Germany has unveiled a new initiative as part of the West's counter-Jihadist PSYOP, one aimed at disrupting the indoctrination of young Muslim immigrants.
Creativity is often found in the most unlikely places. Take, for example, a couple of German state domestic intelligence offices charged with tasks such as tracking far-right extremism and terrorist cells. In Baden-Württemberg, they recently constructed a mock Pakistani terror camp for a touring exhibition about Islamism. And their colleagues in North Rhine-Westphalia are no slouches either: they've commissioned a comic book, in which kids talk about Islam, the ideology of Islamism and terrorism. Its hero is a young German named Andi.
Andi has all the accoutrements needed to mark him as your run-o-the-mill hipster kid -- baseball cap, hoodie and messy hair -- and he has a Turkish girlfriend, Ayshe. Her brother -- and Andi's buddy -- Murat, is going through a bit of a crisis because he can't find a position as an apprentice, and he blames his rejection letters on xenophobia. That makes Murat the perfect prey for the strange new kid on the playground, Harun, with his serious demeanor and steadfast belief in what he's been fed from Islamists. Harun, in turn, beats it into Murat's head that he will be discriminated against because of his religion.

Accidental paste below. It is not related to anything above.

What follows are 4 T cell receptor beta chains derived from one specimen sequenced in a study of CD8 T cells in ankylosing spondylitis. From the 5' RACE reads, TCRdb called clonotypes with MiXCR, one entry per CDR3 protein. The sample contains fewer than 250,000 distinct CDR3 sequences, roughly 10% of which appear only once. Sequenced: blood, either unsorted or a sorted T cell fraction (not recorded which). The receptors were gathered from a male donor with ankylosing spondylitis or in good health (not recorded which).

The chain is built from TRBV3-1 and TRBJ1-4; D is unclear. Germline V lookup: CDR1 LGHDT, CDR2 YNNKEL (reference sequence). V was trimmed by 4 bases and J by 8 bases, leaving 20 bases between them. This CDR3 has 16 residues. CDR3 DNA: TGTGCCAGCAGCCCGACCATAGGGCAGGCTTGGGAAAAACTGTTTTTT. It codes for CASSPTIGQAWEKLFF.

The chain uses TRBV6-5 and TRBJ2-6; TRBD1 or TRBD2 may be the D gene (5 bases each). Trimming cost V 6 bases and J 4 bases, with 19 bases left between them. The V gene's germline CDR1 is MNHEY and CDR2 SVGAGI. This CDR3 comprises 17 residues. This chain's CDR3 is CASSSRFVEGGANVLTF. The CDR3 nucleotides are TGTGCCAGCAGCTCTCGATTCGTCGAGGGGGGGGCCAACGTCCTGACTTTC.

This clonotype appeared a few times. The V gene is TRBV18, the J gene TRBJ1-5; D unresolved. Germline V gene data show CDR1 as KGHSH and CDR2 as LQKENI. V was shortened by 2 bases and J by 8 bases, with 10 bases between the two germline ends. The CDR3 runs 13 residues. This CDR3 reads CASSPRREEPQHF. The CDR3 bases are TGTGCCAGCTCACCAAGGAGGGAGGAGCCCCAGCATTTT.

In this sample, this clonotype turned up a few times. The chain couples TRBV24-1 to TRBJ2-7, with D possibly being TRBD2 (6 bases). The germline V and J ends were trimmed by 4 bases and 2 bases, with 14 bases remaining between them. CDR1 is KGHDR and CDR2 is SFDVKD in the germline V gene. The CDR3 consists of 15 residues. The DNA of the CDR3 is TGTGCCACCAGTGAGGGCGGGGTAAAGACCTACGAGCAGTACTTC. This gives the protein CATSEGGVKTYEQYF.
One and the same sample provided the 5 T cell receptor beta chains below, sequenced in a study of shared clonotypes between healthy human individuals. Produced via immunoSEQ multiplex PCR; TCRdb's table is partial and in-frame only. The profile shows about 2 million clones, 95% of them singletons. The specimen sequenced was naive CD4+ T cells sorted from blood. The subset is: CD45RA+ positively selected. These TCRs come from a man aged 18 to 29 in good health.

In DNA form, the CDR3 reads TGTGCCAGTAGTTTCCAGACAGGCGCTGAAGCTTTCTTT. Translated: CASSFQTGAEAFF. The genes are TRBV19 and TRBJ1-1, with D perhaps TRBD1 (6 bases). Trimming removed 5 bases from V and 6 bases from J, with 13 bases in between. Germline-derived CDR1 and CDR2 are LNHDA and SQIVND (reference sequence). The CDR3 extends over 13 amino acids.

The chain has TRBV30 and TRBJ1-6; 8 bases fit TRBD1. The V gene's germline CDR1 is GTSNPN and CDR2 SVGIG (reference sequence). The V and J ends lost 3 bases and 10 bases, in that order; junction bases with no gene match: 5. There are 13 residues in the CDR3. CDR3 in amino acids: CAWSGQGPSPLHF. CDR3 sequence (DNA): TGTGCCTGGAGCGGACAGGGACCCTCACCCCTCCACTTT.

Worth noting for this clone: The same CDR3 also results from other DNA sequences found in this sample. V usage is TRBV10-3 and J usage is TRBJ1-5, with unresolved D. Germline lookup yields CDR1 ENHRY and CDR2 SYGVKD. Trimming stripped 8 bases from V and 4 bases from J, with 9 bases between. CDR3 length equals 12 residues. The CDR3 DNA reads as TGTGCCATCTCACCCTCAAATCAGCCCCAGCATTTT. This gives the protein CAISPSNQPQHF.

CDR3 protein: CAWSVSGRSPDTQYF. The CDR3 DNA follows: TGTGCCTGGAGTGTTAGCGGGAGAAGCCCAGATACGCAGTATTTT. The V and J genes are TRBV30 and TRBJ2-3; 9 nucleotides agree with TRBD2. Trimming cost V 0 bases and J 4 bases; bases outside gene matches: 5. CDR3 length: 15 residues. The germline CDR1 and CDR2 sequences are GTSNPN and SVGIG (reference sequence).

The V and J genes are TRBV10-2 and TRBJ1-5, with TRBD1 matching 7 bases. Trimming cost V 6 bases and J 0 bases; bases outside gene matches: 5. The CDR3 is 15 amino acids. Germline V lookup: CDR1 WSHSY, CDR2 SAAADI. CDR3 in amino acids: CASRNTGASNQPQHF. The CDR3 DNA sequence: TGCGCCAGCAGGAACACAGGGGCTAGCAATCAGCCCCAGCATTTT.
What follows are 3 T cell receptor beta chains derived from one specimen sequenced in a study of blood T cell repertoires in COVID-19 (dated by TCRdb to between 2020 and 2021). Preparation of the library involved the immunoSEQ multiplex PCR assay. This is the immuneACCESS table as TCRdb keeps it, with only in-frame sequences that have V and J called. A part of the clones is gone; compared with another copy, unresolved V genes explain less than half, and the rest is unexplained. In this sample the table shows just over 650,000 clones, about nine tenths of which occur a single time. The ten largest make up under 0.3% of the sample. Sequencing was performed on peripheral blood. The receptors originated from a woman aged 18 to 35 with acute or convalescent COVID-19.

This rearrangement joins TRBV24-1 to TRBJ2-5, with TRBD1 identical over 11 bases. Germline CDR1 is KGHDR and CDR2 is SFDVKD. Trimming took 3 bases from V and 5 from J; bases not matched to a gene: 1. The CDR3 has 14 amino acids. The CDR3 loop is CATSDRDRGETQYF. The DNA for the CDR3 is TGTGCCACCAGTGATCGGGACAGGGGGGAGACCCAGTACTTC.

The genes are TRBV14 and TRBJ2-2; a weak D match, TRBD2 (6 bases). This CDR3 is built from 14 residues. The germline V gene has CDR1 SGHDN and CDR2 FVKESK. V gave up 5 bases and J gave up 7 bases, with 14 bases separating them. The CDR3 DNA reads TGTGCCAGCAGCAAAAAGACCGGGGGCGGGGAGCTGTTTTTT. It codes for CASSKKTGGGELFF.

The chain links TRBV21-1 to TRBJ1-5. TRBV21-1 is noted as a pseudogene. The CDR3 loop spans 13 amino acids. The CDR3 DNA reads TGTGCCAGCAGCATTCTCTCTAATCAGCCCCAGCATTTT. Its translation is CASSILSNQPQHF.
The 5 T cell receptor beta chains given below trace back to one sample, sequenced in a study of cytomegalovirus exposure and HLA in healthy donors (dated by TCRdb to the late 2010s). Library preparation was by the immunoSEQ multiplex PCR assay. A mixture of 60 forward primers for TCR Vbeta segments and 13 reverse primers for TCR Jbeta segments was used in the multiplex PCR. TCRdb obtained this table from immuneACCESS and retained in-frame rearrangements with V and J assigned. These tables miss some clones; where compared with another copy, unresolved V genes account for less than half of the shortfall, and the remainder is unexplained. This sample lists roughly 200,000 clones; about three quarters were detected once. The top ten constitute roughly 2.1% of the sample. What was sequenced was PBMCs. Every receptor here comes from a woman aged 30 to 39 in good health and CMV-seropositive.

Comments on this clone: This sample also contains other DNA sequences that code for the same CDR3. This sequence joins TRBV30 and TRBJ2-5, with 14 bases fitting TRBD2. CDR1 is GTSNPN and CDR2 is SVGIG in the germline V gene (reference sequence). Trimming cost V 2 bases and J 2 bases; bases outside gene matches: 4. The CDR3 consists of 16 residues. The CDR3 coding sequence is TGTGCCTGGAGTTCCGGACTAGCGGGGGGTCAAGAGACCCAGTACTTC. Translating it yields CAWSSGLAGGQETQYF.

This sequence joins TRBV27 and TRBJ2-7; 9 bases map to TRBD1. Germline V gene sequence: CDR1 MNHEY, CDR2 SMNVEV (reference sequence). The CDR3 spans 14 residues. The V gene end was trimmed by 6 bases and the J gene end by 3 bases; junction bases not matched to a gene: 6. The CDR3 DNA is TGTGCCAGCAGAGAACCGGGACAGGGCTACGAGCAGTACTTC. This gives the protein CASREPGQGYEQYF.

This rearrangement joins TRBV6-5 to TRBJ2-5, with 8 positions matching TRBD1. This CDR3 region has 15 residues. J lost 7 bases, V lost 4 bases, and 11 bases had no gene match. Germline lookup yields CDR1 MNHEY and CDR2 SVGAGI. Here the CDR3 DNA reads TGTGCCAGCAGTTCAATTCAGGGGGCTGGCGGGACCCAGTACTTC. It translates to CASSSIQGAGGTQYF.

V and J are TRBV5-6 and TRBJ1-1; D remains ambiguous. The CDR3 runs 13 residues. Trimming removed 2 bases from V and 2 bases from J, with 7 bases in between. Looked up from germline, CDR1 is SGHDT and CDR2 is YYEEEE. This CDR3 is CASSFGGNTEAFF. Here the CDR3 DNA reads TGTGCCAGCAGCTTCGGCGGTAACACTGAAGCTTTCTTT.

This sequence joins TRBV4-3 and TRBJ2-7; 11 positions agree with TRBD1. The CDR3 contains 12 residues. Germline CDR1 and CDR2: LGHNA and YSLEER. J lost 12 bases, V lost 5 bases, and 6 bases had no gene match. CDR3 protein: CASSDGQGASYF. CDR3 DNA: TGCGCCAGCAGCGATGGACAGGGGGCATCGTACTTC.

Huran takes Murat under his wing, and it's not long before he makes some progress by convincing him that he shouldn't have any infidel friends because Islam forbids it. Basketball is taboo, too. And he also needs to make sure that his sister doesn't go to the movies with Andi.
After a while, Harun even takes Murat to meet his favorite sheik, whose sermons are filled with hatred. His preaching goes along these lines: "God has ordered the Muslim to neither associate with nor befriend the infidel!" Huran also shows Murat radical Web sites showing videos of attacks on coalition forces in Iraq. "But a lot of Muslims get killed in those attacks, too," Murat ventures to comment. "They are all hypocrites and liars!" comes the response of the Jihadist sheik. And even if a Muslim were among the dead, he would have died a martyr. What more could a man want?
Of course, after 38 pages, there is the inevitable happy ending: Murat transforms himself from a potential public enemy number one back into a cheerful chap. And, joy upon joy, an apprenticeship position appears out of nowhere, just to hammer home the moral of the story a little bit further.
It's hard to say whether school kids are going to laugh themselves silly while reading this stuff or if their slippery attention can be held. There will be 170,000 copies of Andi's first adventure and Hamburg is also planning to use them. The second issue in the Andi series is set to hit schools soon.